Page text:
In the span of just 6 months, the pandemic has utterly transformed the world and how it operates. Although the health crisis is still a major issue that demands the world’s attention, business leaders are already trying to measure its current impact and forecast changes it may cause in the future.
In particular, entrepreneurs are taking a closer look at supply chains and how to make more manufacturing processes domestic. Why? Because coronavirus has severely affected global supply chains that connect industries and producers across borders and countries. As just one case study, data from the first months of 2019 compared to the first months of 2020 show a dramatic dropoff in trade between China with the EU and US.
Below, we’ll dive into COVID-19’s influence on globalization. Many countries are coping with broken and disrupted supply chains and dealing with reluctant international trading partners, for example. We’ll also discuss how businesses are overcoming and adapting to the new challenges the pandemic has brought forth.
What is Globalization?
Globalization is used to characterize the interdependence of the world’s industries, economies, cultures, and populations thanks to the exchange of services, technology, goods, and information. Companies, especially large corporations with a large reach, depend on globalization to expand their business efforts, increase growth, and increase profits. Globalization has taken a hit in the age of COVID, however.
The economy of the world at large was already in a fragile state in the beginning of 2020. This fragility was intensified when the health crisis arrived on the world stage. Because of the coronavirus, supply chains were thrown into disarray as manufacturing either totally shut down or was drastically reduced. The ripple effects were felt in almost every industry as a result. Businesses couldn’t get the parts they needed due to supplier and vendor issues. Events and product launches were canceled. Stock markets took a nosedive.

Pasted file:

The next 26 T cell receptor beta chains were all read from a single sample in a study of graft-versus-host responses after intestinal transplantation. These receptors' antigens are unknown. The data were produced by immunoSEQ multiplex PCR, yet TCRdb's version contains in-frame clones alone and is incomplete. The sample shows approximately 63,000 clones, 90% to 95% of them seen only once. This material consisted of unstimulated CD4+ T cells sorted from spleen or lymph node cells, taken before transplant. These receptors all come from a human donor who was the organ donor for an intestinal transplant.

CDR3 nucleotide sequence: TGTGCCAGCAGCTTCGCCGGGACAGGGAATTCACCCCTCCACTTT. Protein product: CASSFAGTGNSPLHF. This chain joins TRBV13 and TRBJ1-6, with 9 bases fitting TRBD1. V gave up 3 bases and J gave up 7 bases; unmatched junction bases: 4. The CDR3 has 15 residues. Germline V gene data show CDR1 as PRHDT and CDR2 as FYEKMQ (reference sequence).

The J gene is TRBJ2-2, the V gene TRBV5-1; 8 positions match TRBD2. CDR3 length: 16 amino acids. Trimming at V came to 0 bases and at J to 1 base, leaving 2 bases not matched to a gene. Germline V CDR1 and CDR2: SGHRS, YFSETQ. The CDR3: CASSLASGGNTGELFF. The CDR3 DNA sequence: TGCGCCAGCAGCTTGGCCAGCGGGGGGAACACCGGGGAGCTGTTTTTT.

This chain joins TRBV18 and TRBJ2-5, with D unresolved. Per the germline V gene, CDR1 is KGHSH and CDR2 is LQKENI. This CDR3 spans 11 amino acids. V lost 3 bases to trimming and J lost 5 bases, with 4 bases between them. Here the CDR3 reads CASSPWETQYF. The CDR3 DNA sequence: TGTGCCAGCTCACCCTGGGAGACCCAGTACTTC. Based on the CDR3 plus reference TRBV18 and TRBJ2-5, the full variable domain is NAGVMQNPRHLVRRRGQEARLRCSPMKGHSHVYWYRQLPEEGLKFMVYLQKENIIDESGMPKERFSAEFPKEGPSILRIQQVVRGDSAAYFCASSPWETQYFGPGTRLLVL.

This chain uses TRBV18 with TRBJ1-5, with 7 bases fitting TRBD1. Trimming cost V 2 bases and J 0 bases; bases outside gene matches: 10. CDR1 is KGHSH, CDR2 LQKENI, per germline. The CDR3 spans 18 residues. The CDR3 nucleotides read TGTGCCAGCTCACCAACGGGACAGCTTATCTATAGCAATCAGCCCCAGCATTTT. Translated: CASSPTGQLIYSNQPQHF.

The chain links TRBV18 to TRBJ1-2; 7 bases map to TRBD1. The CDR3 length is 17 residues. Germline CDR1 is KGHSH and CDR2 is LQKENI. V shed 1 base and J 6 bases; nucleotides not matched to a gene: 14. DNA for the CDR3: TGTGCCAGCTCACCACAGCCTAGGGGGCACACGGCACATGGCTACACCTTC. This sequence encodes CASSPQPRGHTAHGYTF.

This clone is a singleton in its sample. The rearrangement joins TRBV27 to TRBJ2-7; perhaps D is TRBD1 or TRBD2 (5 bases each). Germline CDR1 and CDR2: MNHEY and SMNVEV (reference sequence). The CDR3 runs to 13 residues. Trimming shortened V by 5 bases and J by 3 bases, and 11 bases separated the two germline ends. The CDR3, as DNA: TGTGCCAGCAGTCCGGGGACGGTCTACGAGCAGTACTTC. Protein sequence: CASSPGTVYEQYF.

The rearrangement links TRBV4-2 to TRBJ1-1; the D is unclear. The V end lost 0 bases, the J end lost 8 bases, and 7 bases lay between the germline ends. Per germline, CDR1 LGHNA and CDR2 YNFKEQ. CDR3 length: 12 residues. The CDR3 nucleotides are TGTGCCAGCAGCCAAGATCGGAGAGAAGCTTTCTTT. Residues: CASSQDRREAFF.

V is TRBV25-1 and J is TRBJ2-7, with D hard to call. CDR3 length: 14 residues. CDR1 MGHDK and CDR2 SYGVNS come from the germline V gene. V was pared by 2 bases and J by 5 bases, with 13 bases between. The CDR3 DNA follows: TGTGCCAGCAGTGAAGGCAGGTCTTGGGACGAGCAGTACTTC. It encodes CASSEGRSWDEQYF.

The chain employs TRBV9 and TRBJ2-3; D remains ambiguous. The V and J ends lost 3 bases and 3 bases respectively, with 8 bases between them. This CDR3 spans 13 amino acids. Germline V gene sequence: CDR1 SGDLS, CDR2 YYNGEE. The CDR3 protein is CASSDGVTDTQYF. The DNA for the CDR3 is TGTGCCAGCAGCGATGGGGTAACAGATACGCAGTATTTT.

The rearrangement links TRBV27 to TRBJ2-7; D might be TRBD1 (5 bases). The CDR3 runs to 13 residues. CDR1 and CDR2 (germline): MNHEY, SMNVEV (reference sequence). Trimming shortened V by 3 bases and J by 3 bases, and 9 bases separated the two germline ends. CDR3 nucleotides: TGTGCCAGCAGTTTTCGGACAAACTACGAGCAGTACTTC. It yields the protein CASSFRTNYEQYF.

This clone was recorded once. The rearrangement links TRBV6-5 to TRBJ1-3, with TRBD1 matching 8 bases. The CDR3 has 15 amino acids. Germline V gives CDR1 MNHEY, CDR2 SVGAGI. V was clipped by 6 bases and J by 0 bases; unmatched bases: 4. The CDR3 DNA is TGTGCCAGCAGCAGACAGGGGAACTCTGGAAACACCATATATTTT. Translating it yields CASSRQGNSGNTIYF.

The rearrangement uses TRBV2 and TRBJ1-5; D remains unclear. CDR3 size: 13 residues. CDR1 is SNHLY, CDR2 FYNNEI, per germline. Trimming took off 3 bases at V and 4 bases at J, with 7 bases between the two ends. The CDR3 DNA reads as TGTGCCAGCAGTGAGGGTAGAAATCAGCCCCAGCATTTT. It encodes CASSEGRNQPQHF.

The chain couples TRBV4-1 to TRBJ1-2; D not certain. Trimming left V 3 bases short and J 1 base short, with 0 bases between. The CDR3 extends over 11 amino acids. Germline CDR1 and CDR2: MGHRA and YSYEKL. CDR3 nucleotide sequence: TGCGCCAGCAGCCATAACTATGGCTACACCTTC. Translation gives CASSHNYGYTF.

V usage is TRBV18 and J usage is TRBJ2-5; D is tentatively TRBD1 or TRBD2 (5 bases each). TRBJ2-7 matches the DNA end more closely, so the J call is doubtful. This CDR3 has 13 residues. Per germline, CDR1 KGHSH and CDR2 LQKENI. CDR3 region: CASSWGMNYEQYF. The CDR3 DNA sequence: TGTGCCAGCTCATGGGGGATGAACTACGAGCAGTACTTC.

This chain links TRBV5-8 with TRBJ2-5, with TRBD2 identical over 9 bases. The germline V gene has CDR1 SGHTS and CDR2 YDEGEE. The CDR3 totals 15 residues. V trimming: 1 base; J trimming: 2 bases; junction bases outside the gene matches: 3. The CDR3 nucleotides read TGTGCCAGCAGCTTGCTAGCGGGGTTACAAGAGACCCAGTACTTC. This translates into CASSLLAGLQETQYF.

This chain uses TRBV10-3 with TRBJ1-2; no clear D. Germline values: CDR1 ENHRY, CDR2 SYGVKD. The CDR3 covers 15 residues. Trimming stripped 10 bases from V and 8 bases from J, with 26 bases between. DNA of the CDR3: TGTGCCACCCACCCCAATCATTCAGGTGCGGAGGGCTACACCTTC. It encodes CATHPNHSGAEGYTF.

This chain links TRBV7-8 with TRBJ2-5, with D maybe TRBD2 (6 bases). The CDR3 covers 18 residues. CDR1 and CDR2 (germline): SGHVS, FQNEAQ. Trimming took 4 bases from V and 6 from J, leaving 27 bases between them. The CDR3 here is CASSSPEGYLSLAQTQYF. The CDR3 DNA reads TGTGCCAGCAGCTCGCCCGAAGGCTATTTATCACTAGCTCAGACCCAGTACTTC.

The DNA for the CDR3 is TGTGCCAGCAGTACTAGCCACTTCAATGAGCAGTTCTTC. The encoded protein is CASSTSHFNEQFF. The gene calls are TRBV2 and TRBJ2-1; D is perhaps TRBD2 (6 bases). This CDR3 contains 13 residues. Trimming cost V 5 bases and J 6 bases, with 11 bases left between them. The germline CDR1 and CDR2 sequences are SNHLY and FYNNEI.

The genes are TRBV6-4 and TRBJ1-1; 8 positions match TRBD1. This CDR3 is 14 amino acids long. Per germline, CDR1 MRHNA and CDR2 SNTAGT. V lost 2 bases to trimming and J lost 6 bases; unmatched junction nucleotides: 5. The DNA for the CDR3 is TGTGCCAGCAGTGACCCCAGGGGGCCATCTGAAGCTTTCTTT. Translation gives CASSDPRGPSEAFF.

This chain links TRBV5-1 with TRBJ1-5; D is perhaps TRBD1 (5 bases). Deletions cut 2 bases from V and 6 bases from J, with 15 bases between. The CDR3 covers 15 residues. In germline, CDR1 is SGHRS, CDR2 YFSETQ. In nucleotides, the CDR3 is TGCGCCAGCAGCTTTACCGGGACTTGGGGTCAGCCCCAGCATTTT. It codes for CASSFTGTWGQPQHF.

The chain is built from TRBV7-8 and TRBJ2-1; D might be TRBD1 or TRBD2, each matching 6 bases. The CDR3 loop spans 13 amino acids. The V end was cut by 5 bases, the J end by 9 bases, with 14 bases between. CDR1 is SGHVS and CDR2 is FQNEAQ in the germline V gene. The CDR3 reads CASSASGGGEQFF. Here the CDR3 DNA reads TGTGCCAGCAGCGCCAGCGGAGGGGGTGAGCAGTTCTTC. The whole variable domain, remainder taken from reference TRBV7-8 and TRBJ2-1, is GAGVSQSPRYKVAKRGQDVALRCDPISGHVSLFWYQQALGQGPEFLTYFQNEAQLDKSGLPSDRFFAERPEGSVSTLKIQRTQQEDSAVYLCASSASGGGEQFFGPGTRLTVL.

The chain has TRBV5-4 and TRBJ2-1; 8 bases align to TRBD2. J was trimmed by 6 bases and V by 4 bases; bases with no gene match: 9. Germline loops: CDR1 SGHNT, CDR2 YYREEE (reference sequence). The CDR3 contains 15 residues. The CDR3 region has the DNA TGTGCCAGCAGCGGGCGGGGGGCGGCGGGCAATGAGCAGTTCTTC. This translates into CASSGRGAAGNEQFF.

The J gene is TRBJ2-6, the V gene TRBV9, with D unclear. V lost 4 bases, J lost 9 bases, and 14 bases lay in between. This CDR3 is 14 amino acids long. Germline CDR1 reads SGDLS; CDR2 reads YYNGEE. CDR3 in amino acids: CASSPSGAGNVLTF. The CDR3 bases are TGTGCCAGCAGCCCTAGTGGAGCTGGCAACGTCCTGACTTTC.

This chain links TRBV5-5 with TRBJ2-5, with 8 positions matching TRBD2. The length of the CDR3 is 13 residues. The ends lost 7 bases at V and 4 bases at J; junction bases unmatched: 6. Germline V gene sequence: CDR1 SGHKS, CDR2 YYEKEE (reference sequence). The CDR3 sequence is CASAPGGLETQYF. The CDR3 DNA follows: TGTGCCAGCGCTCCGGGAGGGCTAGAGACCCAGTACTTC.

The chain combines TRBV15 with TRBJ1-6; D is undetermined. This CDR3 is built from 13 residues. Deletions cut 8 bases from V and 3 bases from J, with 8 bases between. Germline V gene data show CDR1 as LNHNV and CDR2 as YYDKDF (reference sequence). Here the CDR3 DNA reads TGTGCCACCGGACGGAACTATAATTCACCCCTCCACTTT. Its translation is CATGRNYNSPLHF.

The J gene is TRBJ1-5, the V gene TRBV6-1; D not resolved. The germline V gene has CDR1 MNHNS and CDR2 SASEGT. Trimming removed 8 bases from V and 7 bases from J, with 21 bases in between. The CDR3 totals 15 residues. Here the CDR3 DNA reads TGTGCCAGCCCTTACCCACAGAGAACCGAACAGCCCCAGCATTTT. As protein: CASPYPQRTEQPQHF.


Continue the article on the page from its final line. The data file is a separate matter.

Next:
Because of this, many businesses have been re-evaluating their reliance on international suppliers and manufacturers and looking for a way to manage supply chains domestically. Many economists note that this is simply pushing the fast-forward button on a trend that was already happening before the pandemic.
Companies will likely always rely on international trade partners and suppliers in some capacity, but there has been a shift in focus toward creating domestic supply chains that are less likely to experience disrupted production during a crisis.
Why is China used as a Case Study for Globalization in the Age of COVID?
As the epicenter of the pandemic, China played a key role in how the international markets reacted to the virus. Exports from China fell by 17% in the first months of 2020 and imports to China from elsewhere slowed by 4%. This decline impacted some markets more than others.
China has undergone massive changes in the decades leading up to the pandemic and it’s a huge influence in the global markets. When something occurs in China that changes its production and manufacturing lines, there are repercussions on trading partners all over the globe as a result.
How are Businesses Adapting to COVID?
Businesses are looking forward to the future to determine how best to operate in light of the pandemic. Below, we’ve outlined a few of the ways businesses are tackling challenges and creating new opportunities.